Friday, February 24, 2006

Mad ideas

Every now and then I get mad ideas. For instance, I enjoy browsing the poetry newsgroups (yes, I am that sick) but one day I thought it would be a really good idea if someone just made a list of posts containing original poetry every week, with links to the relevant posts on google, and posted that to the group. Thus was born the Long Ladle Review, which lasted a good 3 months before the wheels fell off that horse.

Then there was my idea about poetry magazine submissions. I had this stupid idea one day (it was on a longhaul flight to Australia, which probably explains a lot) that poetry magazines are doing themselves no service by requiring people to jump through so many hoops to get poems accepted for publication. I thought it would be better for everyone involved if it could all be done online, with the poets submitting their work via a website into a database, which could then be accessed, considered and judged by editors, subeditors, slushpile miners, etc, which would in turn allow the poet to check up on the progress of their submissions.

That idea got coded up and everything, but luckily I came to my senses before any lasting harm was done. Instead, I decided that there were too many lists of poetry magazines that didn't really collect all the information a person needed. That an online compendium of information on poetry journals would be, well, useful. This mad idea resulted in Clot [edit: now removed], which hasn't been updated for a couple of years but continues to be visited regularly. So obviously a good idea which led to mad amounts of work for one idiot.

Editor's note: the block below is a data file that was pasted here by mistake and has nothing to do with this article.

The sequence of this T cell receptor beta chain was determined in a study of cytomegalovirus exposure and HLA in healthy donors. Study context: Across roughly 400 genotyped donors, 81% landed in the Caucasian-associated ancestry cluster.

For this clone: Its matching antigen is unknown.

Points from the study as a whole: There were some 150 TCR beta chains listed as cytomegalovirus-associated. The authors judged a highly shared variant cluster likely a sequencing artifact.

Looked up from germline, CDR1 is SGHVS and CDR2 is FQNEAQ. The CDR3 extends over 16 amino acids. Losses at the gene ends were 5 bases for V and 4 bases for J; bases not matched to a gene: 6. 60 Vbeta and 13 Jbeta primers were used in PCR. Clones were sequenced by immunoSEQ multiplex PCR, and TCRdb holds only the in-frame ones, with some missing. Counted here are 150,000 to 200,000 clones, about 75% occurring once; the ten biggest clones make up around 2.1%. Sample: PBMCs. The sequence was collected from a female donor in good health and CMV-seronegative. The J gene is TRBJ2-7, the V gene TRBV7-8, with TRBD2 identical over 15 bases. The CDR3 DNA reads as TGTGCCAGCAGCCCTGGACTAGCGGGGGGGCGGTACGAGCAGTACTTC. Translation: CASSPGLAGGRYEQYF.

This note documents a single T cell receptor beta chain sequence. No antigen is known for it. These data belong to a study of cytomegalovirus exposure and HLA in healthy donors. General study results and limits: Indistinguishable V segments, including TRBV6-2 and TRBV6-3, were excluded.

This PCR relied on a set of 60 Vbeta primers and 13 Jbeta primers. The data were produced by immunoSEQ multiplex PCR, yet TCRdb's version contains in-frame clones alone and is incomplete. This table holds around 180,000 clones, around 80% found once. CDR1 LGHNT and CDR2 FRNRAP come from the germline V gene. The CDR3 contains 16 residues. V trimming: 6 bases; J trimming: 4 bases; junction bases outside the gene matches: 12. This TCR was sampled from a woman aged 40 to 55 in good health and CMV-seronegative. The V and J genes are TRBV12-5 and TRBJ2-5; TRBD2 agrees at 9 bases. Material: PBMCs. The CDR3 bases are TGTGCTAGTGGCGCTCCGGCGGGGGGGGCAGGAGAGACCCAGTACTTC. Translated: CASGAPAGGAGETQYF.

I learnt from that idea, so that when I had the idea to do something similar to Clot - but this time for individual poetry websites and blogs - I coded it so that maintaining the information on the database remained the entire responsibility of the person submitting the information; the only check I needed to do was making sure the link worked. The Periscope [edit: now removed] has been running for a few months now, and recently saw its 25th entry on the database. I'm not planning to dismantle this site for many years yet so it can only grow. Maybe one day it will become the first place to visit for people wanting to search for poetry outside the establishment of journals, publishers, etc - proving that mad ideas are perfectly capable of mutating into even madder ideas.

But why is it always me that acts on these mad ideas? Lots of people have mad ideas about getting poetry to the masses, but very few people actually do anything about it. Many prefer to copy an idea, changing it in little ways. For example, the people who came up with the idea of the free-to-view online poetry journal must have been jumping out of trolleys and falling out of trees from an early age, and yet the idea is stunning, superb. And it works! I reckon most people access their finished, polished modern poetry through such venues. But there's so many of them nowadays: the idea is so good that everyone wants to do it. Everyone with a smidge of coding ability and a talent for design can come up with a winning online poetry journal.